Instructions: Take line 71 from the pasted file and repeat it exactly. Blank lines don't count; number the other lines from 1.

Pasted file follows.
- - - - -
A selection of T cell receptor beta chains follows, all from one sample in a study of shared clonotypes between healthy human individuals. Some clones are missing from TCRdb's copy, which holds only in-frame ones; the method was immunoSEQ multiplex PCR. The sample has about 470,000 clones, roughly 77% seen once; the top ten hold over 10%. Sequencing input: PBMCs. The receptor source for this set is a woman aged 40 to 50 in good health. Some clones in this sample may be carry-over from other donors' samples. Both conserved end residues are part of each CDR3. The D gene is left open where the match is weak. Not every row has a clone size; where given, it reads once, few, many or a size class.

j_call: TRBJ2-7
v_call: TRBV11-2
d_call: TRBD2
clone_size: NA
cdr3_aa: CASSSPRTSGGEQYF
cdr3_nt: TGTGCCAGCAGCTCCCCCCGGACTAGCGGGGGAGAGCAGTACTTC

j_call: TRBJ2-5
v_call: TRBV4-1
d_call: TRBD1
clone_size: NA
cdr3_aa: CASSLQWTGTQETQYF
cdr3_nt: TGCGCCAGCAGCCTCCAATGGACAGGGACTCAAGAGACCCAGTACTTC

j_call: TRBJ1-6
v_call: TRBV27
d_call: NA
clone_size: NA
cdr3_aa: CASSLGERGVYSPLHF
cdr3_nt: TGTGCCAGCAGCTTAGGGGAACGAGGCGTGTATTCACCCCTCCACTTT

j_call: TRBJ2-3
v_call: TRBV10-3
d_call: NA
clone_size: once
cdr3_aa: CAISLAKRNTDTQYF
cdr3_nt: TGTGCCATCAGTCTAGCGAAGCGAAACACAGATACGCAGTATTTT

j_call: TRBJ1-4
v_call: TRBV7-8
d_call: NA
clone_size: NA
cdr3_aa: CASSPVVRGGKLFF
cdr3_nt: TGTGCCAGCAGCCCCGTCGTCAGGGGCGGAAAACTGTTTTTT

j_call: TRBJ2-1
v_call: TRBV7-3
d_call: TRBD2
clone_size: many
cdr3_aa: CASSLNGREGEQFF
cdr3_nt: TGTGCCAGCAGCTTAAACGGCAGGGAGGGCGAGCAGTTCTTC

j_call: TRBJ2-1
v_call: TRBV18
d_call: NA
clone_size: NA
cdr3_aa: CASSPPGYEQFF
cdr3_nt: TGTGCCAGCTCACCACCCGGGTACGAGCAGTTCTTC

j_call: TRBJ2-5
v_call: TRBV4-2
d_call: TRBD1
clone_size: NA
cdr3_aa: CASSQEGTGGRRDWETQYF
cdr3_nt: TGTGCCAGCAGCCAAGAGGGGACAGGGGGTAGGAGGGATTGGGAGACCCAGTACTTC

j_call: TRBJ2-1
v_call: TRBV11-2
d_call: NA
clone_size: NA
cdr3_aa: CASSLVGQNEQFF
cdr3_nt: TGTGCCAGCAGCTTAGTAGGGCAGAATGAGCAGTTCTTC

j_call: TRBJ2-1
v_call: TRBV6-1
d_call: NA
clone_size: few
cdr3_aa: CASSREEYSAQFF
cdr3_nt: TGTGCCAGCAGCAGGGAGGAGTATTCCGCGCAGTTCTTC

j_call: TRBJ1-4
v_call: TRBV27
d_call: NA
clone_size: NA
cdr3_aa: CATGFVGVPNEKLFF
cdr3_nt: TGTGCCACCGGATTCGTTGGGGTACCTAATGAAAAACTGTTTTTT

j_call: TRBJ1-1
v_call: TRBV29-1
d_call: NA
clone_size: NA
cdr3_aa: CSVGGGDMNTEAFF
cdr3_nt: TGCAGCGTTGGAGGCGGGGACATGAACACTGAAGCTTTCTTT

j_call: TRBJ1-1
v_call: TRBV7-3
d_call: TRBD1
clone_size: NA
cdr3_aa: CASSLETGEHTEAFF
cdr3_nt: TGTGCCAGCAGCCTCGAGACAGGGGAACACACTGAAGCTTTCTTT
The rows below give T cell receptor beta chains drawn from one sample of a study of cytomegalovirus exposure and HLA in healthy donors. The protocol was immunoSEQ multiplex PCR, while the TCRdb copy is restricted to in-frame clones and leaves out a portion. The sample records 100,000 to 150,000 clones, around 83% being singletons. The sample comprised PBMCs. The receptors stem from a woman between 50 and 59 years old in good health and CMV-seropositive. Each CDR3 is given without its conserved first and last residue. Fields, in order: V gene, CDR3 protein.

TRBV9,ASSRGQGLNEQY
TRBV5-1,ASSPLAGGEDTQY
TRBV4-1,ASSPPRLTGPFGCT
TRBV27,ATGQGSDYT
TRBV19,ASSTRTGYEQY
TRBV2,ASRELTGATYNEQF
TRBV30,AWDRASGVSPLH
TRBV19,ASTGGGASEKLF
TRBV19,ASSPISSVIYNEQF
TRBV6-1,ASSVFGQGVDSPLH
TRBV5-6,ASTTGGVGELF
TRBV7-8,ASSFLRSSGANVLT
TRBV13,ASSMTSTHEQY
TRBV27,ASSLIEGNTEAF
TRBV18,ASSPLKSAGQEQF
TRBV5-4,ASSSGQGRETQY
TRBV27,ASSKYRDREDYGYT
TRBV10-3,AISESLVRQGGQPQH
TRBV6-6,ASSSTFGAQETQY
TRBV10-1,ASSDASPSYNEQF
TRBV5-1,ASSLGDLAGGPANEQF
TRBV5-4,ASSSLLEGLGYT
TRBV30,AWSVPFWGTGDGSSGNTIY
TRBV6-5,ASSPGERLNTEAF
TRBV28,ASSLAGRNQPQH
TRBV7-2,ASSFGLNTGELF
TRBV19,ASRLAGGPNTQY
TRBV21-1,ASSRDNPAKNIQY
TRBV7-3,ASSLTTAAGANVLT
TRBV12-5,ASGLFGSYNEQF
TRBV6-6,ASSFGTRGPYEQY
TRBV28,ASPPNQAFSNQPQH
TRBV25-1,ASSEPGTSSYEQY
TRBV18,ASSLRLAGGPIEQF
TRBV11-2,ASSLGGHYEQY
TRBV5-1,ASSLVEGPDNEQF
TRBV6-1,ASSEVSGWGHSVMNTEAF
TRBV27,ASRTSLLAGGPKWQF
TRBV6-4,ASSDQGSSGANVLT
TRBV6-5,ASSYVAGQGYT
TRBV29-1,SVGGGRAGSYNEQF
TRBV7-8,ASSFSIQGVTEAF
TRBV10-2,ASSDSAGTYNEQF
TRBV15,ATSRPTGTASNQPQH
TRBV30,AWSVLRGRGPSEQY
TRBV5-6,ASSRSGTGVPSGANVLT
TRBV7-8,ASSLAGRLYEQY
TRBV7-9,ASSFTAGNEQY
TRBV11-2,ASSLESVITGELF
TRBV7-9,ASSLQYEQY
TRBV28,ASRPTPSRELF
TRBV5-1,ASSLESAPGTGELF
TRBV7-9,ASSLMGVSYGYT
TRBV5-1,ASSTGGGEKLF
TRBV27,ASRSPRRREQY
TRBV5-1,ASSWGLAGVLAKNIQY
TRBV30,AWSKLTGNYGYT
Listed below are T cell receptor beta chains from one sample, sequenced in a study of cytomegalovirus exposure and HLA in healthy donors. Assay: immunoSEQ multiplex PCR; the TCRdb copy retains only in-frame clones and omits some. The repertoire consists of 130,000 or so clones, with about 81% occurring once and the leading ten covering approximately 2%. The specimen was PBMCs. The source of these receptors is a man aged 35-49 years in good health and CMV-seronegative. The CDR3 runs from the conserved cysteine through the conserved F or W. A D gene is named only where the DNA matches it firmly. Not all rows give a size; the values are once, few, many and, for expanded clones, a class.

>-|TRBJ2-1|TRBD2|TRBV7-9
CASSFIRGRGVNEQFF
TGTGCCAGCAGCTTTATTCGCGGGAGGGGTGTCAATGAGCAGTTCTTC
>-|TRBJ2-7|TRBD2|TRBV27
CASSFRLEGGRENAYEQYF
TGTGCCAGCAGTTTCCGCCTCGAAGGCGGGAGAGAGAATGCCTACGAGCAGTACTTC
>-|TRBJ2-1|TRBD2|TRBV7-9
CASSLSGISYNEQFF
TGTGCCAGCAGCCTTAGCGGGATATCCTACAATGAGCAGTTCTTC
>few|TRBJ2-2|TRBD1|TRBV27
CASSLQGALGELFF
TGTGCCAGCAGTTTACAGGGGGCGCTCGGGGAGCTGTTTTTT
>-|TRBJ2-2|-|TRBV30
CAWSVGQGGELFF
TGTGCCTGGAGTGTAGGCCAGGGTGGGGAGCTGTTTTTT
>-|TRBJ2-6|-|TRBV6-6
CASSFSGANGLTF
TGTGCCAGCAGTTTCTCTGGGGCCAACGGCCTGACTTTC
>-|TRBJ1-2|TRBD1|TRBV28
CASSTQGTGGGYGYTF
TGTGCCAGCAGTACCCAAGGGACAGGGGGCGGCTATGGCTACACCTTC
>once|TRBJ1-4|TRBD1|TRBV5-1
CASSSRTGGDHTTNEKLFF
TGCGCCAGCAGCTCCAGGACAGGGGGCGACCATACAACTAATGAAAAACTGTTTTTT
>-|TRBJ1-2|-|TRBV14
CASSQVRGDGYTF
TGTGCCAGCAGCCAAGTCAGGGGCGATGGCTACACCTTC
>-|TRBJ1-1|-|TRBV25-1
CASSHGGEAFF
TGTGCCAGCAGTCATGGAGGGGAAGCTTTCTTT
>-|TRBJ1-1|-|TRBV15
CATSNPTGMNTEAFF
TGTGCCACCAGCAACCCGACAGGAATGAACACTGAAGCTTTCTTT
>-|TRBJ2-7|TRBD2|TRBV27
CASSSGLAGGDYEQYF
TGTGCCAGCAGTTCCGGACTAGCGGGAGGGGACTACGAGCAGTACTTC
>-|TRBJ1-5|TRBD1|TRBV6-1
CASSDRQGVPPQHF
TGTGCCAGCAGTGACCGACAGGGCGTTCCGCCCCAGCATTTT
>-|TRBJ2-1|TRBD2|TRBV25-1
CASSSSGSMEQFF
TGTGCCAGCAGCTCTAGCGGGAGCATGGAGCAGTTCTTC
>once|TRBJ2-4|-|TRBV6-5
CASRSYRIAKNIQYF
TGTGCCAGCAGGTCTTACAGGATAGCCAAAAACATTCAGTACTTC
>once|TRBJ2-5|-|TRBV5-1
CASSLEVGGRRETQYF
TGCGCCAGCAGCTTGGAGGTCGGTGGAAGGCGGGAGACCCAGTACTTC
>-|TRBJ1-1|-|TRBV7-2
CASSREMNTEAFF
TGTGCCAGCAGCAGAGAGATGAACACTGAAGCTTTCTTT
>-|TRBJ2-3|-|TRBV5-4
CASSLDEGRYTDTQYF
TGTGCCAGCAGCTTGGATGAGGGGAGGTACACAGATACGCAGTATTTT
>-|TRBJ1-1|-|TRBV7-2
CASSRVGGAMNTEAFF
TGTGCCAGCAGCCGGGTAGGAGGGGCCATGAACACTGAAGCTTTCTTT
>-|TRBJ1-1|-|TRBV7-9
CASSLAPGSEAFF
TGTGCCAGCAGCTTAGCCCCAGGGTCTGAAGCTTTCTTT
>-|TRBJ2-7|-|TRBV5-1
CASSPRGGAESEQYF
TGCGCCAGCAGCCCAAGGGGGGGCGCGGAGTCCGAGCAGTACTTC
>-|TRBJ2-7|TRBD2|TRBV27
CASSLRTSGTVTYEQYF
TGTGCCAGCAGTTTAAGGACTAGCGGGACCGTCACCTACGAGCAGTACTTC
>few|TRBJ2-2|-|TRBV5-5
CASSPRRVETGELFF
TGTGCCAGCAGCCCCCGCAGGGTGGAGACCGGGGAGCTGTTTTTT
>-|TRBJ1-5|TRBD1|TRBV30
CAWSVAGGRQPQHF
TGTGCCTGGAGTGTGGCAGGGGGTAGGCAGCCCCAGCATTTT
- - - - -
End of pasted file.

clone_size: NA